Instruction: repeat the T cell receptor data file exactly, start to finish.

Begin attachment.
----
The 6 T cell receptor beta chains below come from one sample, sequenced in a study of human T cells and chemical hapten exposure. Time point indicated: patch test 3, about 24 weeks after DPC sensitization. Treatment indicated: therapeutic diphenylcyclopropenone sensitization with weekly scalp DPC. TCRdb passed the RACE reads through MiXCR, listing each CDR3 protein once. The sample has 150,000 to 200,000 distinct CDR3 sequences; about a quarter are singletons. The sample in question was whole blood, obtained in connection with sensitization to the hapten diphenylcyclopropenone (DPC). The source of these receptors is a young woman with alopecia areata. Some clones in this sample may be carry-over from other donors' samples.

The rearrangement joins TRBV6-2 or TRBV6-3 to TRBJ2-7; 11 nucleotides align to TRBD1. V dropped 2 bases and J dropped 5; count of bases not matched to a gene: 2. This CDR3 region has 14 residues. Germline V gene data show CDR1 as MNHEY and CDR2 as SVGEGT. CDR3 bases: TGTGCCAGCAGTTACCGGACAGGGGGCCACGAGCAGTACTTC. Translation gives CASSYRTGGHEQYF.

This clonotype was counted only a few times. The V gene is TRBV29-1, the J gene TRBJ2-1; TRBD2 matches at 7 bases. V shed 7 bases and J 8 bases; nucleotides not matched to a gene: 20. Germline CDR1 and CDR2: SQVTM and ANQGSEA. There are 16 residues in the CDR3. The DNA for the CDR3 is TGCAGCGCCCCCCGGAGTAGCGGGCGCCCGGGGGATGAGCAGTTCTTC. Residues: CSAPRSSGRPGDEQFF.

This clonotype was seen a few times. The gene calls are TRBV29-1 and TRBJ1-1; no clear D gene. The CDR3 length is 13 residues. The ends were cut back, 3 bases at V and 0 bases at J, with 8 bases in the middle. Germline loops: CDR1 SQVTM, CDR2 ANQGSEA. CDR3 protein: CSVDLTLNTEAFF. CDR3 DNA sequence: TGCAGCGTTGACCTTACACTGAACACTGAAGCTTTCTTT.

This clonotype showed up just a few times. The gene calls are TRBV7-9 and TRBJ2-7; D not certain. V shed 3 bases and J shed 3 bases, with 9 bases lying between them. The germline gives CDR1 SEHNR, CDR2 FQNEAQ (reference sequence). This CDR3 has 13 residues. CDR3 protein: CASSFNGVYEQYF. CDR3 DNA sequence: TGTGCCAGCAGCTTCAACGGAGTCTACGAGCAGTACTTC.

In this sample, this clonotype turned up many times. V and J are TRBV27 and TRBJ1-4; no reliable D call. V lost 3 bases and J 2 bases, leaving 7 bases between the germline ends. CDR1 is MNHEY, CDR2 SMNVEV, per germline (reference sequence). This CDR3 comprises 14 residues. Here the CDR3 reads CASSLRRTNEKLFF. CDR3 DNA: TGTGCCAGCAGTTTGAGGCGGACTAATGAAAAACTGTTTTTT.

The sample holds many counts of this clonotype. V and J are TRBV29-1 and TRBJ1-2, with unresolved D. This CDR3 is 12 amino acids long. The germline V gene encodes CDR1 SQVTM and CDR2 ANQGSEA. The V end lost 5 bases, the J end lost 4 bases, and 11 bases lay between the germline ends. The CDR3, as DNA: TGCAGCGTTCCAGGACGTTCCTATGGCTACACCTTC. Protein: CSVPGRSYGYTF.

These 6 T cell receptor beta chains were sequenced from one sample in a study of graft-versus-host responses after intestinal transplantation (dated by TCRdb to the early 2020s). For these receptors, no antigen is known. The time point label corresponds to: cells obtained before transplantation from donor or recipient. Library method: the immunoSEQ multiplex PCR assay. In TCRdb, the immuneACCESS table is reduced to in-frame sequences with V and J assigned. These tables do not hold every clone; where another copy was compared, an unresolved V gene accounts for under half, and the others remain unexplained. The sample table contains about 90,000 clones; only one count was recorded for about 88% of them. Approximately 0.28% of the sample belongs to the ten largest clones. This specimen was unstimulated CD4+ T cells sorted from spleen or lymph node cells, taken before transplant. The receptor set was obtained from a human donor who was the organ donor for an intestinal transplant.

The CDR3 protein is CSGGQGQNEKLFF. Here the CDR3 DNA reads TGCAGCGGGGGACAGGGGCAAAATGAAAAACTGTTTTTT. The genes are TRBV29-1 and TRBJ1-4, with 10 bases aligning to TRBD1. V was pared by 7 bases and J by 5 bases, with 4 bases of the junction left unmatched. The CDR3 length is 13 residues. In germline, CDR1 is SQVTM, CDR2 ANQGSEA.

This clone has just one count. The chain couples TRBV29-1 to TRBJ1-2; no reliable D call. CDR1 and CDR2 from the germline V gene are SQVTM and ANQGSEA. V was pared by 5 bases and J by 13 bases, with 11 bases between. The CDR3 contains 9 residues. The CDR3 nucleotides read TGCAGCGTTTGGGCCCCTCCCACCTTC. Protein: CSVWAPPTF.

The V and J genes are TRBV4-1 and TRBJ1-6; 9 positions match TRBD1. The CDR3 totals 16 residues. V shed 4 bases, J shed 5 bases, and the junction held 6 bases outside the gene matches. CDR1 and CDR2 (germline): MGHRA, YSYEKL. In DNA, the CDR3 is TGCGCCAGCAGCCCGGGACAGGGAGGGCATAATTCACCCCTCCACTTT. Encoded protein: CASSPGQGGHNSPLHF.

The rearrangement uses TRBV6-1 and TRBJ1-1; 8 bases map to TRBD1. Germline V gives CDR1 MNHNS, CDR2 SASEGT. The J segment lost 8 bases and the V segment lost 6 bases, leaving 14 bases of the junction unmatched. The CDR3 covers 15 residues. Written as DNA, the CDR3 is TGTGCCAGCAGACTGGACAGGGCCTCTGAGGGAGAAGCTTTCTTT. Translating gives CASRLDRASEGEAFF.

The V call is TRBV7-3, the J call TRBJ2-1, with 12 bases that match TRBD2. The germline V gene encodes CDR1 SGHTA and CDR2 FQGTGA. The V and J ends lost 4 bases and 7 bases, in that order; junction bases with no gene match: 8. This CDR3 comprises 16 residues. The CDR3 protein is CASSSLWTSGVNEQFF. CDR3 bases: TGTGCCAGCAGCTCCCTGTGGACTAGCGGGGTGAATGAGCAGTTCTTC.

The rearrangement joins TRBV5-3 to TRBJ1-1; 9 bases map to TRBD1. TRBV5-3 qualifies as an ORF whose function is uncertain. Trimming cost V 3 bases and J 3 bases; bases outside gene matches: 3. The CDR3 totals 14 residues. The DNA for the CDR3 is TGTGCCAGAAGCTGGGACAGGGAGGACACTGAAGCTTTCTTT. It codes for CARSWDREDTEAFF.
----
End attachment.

The 6 T cell receptor beta chains below come from one sample, sequenced in a study of human T cells and chemical hapten exposure. Time point indicated: patch test 3, about 24 weeks after DPC sensitization. Treatment indicated: therapeutic diphenylcyclopropenone sensitization with weekly scalp DPC. TCRdb passed the RACE reads through MiXCR, listing each CDR3 protein once. The sample has 150,000 to 200,000 distinct CDR3 sequences; about a quarter are singletons. The sample in question was whole blood, obtained in connection with sensitization to the hapten diphenylcyclopropenone (DPC). The source of these receptors is a young woman with alopecia areata. Some clones in this sample may be carry-over from other donors' samples.

The rearrangement joins TRBV6-2 or TRBV6-3 to TRBJ2-7; 11 nucleotides align to TRBD1. V dropped 2 bases and J dropped 5; count of bases not matched to a gene: 2. This CDR3 region has 14 residues. Germline V gene data show CDR1 as MNHEY and CDR2 as SVGEGT. CDR3 bases: TGTGCCAGCAGTTACCGGACAGGGGGCCACGAGCAGTACTTC. Translation gives CASSYRTGGHEQYF.

This clonotype was counted only a few times. The V gene is TRBV29-1, the J gene TRBJ2-1; TRBD2 matches at 7 bases. V shed 7 bases and J 8 bases; nucleotides not matched to a gene: 20. Germline CDR1 and CDR2: SQVTM and ANQGSEA. There are 16 residues in the CDR3. The DNA for the CDR3 is TGCAGCGCCCCCCGGAGTAGCGGGCGCCCGGGGGATGAGCAGTTCTTC. Residues: CSAPRSSGRPGDEQFF.

This clonotype was seen a few times. The gene calls are TRBV29-1 and TRBJ1-1; no clear D gene. The CDR3 length is 13 residues. The ends were cut back, 3 bases at V and 0 bases at J, with 8 bases in the middle. Germline loops: CDR1 SQVTM, CDR2 ANQGSEA. CDR3 protein: CSVDLTLNTEAFF. CDR3 DNA sequence: TGCAGCGTTGACCTTACACTGAACACTGAAGCTTTCTTT.

This clonotype showed up just a few times. The gene calls are TRBV7-9 and TRBJ2-7; D not certain. V shed 3 bases and J shed 3 bases, with 9 bases lying between them. The germline gives CDR1 SEHNR, CDR2 FQNEAQ (reference sequence). This CDR3 has 13 residues. CDR3 protein: CASSFNGVYEQYF. CDR3 DNA sequence: TGTGCCAGCAGCTTCAACGGAGTCTACGAGCAGTACTTC.

In this sample, this clonotype turned up many times. V and J are TRBV27 and TRBJ1-4; no reliable D call. V lost 3 bases and J 2 bases, leaving 7 bases between the germline ends. CDR1 is MNHEY, CDR2 SMNVEV, per germline (reference sequence). This CDR3 comprises 14 residues. Here the CDR3 reads CASSLRRTNEKLFF. CDR3 DNA: TGTGCCAGCAGTTTGAGGCGGACTAATGAAAAACTGTTTTTT.

The sample holds many counts of this clonotype. V and J are TRBV29-1 and TRBJ1-2, with unresolved D. This CDR3 is 12 amino acids long. The germline V gene encodes CDR1 SQVTM and CDR2 ANQGSEA. The V end lost 5 bases, the J end lost 4 bases, and 11 bases lay between the germline ends. The CDR3, as DNA: TGCAGCGTTCCAGGACGTTCCTATGGCTACACCTTC. Protein: CSVPGRSYGYTF.

These 6 T cell receptor beta chains were sequenced from one sample in a study of graft-versus-host responses after intestinal transplantation (dated by TCRdb to the early 2020s). For these receptors, no antigen is known. The time point label corresponds to: cells obtained before transplantation from donor or recipient. Library method: the immunoSEQ multiplex PCR assay. In TCRdb, the immuneACCESS table is reduced to in-frame sequences with V and J assigned. These tables do not hold every clone; where another copy was compared, an unresolved V gene accounts for under half, and the others remain unexplained. The sample table contains about 90,000 clones; only one count was recorded for about 88% of them. Approximately 0.28% of the sample belongs to the ten largest clones. This specimen was unstimulated CD4+ T cells sorted from spleen or lymph node cells, taken before transplant. The receptor set was obtained from a human donor who was the organ donor for an intestinal transplant.

The CDR3 protein is CSGGQGQNEKLFF. Here the CDR3 DNA reads TGCAGCGGGGGACAGGGGCAAAATGAAAAACTGTTTTTT. The genes are TRBV29-1 and TRBJ1-4, with 10 bases aligning to TRBD1. V was pared by 7 bases and J by 5 bases, with 4 bases of the junction left unmatched. The CDR3 length is 13 residues. In germline, CDR1 is SQVTM, CDR2 ANQGSEA.

This clone has just one count. The chain couples TRBV29-1 to TRBJ1-2; no reliable D call. CDR1 and CDR2 from the germline V gene are SQVTM and ANQGSEA. V was pared by 5 bases and J by 13 bases, with 11 bases between. The CDR3 contains 9 residues. The CDR3 nucleotides read TGCAGCGTTTGGGCCCCTCCCACCTTC. Protein: CSVWAPPTF.

The V and J genes are TRBV4-1 and TRBJ1-6; 9 positions match TRBD1. The CDR3 totals 16 residues. V shed 4 bases, J shed 5 bases, and the junction held 6 bases outside the gene matches. CDR1 and CDR2 (germline): MGHRA, YSYEKL. In DNA, the CDR3 is TGCGCCAGCAGCCCGGGACAGGGAGGGCATAATTCACCCCTCCACTTT. Encoded protein: CASSPGQGGHNSPLHF.

The rearrangement uses TRBV6-1 and TRBJ1-1; 8 bases map to TRBD1. Germline V gives CDR1 MNHNS, CDR2 SASEGT. The J segment lost 8 bases and the V segment lost 6 bases, leaving 14 bases of the junction unmatched. The CDR3 covers 15 residues. Written as DNA, the CDR3 is TGTGCCAGCAGACTGGACAGGGCCTCTGAGGGAGAAGCTTTCTTT. Translating gives CASRLDRASEGEAFF.

The V call is TRBV7-3, the J call TRBJ2-1, with 12 bases that match TRBD2. The germline V gene encodes CDR1 SGHTA and CDR2 FQGTGA. The V and J ends lost 4 bases and 7 bases, in that order; junction bases with no gene match: 8. This CDR3 comprises 16 residues. The CDR3 protein is CASSSLWTSGVNEQFF. CDR3 bases: TGTGCCAGCAGCTCCCTGTGGACTAGCGGGGTGAATGAGCAGTTCTTC.

The rearrangement joins TRBV5-3 to TRBJ1-1; 9 bases map to TRBD1. TRBV5-3 qualifies as an ORF whose function is uncertain. Trimming cost V 3 bases and J 3 bases; bases outside gene matches: 3. The CDR3 totals 14 residues. The DNA for the CDR3 is TGTGCCAGAAGCTGGGACAGGGAGGACACTGAAGCTTTCTTT. It codes for CARSWDREDTEAFF.